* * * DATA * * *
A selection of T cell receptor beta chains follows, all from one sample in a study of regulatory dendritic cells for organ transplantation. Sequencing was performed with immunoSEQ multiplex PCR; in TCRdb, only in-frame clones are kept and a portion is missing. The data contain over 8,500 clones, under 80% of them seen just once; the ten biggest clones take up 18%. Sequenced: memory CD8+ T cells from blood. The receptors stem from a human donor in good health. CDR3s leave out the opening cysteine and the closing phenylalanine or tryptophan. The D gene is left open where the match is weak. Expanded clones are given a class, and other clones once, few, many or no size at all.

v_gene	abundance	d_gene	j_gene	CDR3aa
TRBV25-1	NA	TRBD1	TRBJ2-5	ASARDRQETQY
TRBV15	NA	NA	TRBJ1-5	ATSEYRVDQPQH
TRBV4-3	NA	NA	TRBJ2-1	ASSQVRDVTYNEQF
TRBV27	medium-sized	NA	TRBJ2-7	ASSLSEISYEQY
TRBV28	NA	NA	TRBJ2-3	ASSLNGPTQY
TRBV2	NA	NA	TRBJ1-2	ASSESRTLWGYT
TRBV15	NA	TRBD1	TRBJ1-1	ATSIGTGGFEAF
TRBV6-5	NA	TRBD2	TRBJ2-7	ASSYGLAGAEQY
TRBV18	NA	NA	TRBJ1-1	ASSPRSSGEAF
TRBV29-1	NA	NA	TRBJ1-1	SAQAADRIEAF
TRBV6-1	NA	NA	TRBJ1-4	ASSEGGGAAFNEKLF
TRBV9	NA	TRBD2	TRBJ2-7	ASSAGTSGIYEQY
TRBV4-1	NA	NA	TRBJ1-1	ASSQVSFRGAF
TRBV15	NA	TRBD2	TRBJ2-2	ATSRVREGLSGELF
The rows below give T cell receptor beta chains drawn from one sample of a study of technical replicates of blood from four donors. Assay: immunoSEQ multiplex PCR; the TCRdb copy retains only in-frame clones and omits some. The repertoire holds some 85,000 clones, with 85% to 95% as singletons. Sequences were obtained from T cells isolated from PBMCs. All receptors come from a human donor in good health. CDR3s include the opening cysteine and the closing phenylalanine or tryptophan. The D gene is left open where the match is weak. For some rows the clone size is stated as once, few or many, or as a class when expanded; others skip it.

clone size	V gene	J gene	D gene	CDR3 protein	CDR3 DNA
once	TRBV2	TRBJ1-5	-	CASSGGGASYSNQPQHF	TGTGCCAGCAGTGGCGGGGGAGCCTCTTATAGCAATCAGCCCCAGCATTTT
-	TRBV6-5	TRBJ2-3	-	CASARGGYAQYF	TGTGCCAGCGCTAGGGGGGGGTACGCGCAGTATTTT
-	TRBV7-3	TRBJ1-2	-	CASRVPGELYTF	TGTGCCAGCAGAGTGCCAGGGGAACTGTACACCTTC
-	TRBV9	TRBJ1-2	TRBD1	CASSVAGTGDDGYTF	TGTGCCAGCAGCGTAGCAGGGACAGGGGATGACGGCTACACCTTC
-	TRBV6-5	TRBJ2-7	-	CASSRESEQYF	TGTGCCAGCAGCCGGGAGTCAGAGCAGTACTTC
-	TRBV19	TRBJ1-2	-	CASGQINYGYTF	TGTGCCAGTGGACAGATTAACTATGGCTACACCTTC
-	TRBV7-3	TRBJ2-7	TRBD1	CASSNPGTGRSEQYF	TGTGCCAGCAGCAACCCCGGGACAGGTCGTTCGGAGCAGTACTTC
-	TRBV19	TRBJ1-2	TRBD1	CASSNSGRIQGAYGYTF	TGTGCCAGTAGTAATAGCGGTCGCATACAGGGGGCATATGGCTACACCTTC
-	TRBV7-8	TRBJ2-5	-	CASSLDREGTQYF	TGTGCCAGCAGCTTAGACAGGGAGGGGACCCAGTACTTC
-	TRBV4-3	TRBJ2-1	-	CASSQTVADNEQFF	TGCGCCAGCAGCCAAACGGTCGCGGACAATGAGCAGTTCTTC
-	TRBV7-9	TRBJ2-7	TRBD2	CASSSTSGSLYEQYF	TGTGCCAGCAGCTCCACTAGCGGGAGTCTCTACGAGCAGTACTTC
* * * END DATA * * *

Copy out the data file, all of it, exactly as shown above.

A selection of T cell receptor beta chains follows, all from one sample in a study of regulatory dendritic cells for organ transplantation. Sequencing was performed with immunoSEQ multiplex PCR; in TCRdb, only in-frame clones are kept and a portion is missing. The data contain over 8,500 clones, under 80% of them seen just once; the ten biggest clones take up 18%. Sequenced: memory CD8+ T cells from blood. The receptors stem from a human donor in good health. CDR3s leave out the opening cysteine and the closing phenylalanine or tryptophan. The D gene is left open where the match is weak. Expanded clones are given a class, and other clones once, few, many or no size at all.

v_gene	abundance	d_gene	j_gene	CDR3aa
TRBV25-1	NA	TRBD1	TRBJ2-5	ASARDRQETQY
TRBV15	NA	NA	TRBJ1-5	ATSEYRVDQPQH
TRBV4-3	NA	NA	TRBJ2-1	ASSQVRDVTYNEQF
TRBV27	medium-sized	NA	TRBJ2-7	ASSLSEISYEQY
TRBV28	NA	NA	TRBJ2-3	ASSLNGPTQY
TRBV2	NA	NA	TRBJ1-2	ASSESRTLWGYT
TRBV15	NA	TRBD1	TRBJ1-1	ATSIGTGGFEAF
TRBV6-5	NA	TRBD2	TRBJ2-7	ASSYGLAGAEQY
TRBV18	NA	NA	TRBJ1-1	ASSPRSSGEAF
TRBV29-1	NA	NA	TRBJ1-1	SAQAADRIEAF
TRBV6-1	NA	NA	TRBJ1-4	ASSEGGGAAFNEKLF
TRBV9	NA	TRBD2	TRBJ2-7	ASSAGTSGIYEQY
TRBV4-1	NA	NA	TRBJ1-1	ASSQVSFRGAF
TRBV15	NA	TRBD2	TRBJ2-2	ATSRVREGLSGELF
The rows below give T cell receptor beta chains drawn from one sample of a study of technical replicates of blood from four donors. Assay: immunoSEQ multiplex PCR; the TCRdb copy retains only in-frame clones and omits some. The repertoire holds some 85,000 clones, with 85% to 95% as singletons. Sequences were obtained from T cells isolated from PBMCs. All receptors come from a human donor in good health. CDR3s include the opening cysteine and the closing phenylalanine or tryptophan. The D gene is left open where the match is weak. For some rows the clone size is stated as once, few or many, or as a class when expanded; others skip it.

clone size	V gene	J gene	D gene	CDR3 protein	CDR3 DNA
once	TRBV2	TRBJ1-5	-	CASSGGGASYSNQPQHF	TGTGCCAGCAGTGGCGGGGGAGCCTCTTATAGCAATCAGCCCCAGCATTTT
-	TRBV6-5	TRBJ2-3	-	CASARGGYAQYF	TGTGCCAGCGCTAGGGGGGGGTACGCGCAGTATTTT
-	TRBV7-3	TRBJ1-2	-	CASRVPGELYTF	TGTGCCAGCAGAGTGCCAGGGGAACTGTACACCTTC
-	TRBV9	TRBJ1-2	TRBD1	CASSVAGTGDDGYTF	TGTGCCAGCAGCGTAGCAGGGACAGGGGATGACGGCTACACCTTC
-	TRBV6-5	TRBJ2-7	-	CASSRESEQYF	TGTGCCAGCAGCCGGGAGTCAGAGCAGTACTTC
-	TRBV19	TRBJ1-2	-	CASGQINYGYTF	TGTGCCAGTGGACAGATTAACTATGGCTACACCTTC
-	TRBV7-3	TRBJ2-7	TRBD1	CASSNPGTGRSEQYF	TGTGCCAGCAGCAACCCCGGGACAGGTCGTTCGGAGCAGTACTTC
-	TRBV19	TRBJ1-2	TRBD1	CASSNSGRIQGAYGYTF	TGTGCCAGTAGTAATAGCGGTCGCATACAGGGGGCATATGGCTACACCTTC
-	TRBV7-8	TRBJ2-5	-	CASSLDREGTQYF	TGTGCCAGCAGCTTAGACAGGGAGGGGACCCAGTACTTC
-	TRBV4-3	TRBJ2-1	-	CASSQTVADNEQFF	TGCGCCAGCAGCCAAACGGTCGCGGACAATGAGCAGTTCTTC
-	TRBV7-9	TRBJ2-7	TRBD2	CASSSTSGSLYEQYF	TGTGCCAGCAGCTCCACTAGCGGGAGTCTCTACGAGCAGTACTTC